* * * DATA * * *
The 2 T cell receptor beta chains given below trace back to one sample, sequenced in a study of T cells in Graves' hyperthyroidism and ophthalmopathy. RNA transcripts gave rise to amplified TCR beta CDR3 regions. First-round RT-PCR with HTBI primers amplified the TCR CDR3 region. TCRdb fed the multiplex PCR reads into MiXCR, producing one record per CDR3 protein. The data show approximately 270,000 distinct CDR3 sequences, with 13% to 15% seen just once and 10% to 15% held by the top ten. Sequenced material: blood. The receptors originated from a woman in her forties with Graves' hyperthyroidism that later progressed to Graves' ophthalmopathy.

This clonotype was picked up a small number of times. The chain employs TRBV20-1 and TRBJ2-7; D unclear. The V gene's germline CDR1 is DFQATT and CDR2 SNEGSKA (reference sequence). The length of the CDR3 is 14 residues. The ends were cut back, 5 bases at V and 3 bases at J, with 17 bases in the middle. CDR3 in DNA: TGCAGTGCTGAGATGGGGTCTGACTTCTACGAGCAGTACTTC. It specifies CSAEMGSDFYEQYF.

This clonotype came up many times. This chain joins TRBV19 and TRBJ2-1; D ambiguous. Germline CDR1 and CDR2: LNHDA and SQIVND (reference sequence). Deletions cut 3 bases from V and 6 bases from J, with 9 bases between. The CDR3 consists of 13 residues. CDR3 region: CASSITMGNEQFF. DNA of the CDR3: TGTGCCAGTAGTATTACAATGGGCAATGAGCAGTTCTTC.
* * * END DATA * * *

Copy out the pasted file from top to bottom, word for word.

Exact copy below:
The 2 T cell receptor beta chains given below trace back to one sample, sequenced in a study of T cells in Graves' hyperthyroidism and ophthalmopathy. RNA transcripts gave rise to amplified TCR beta CDR3 regions. First-round RT-PCR with HTBI primers amplified the TCR CDR3 region. TCRdb fed the multiplex PCR reads into MiXCR, producing one record per CDR3 protein. The data show approximately 270,000 distinct CDR3 sequences, with 13% to 15% seen just once and 10% to 15% held by the top ten. Sequenced material: blood. The receptors originated from a woman in her forties with Graves' hyperthyroidism that later progressed to Graves' ophthalmopathy.

This clonotype was picked up a small number of times. The chain employs TRBV20-1 and TRBJ2-7; D unclear. The V gene's germline CDR1 is DFQATT and CDR2 SNEGSKA (reference sequence). The length of the CDR3 is 14 residues. The ends were cut back, 5 bases at V and 3 bases at J, with 17 bases in the middle. CDR3 in DNA: TGCAGTGCTGAGATGGGGTCTGACTTCTACGAGCAGTACTTC. It specifies CSAEMGSDFYEQYF.

This clonotype came up many times. This chain joins TRBV19 and TRBJ2-1; D ambiguous. Germline CDR1 and CDR2: LNHDA and SQIVND (reference sequence). Deletions cut 3 bases from V and 6 bases from J, with 9 bases between. The CDR3 consists of 13 residues. CDR3 region: CASSITMGNEQFF. DNA of the CDR3: TGTGCCAGTAGTATTACAATGGGCAATGAGCAGTTCTTC.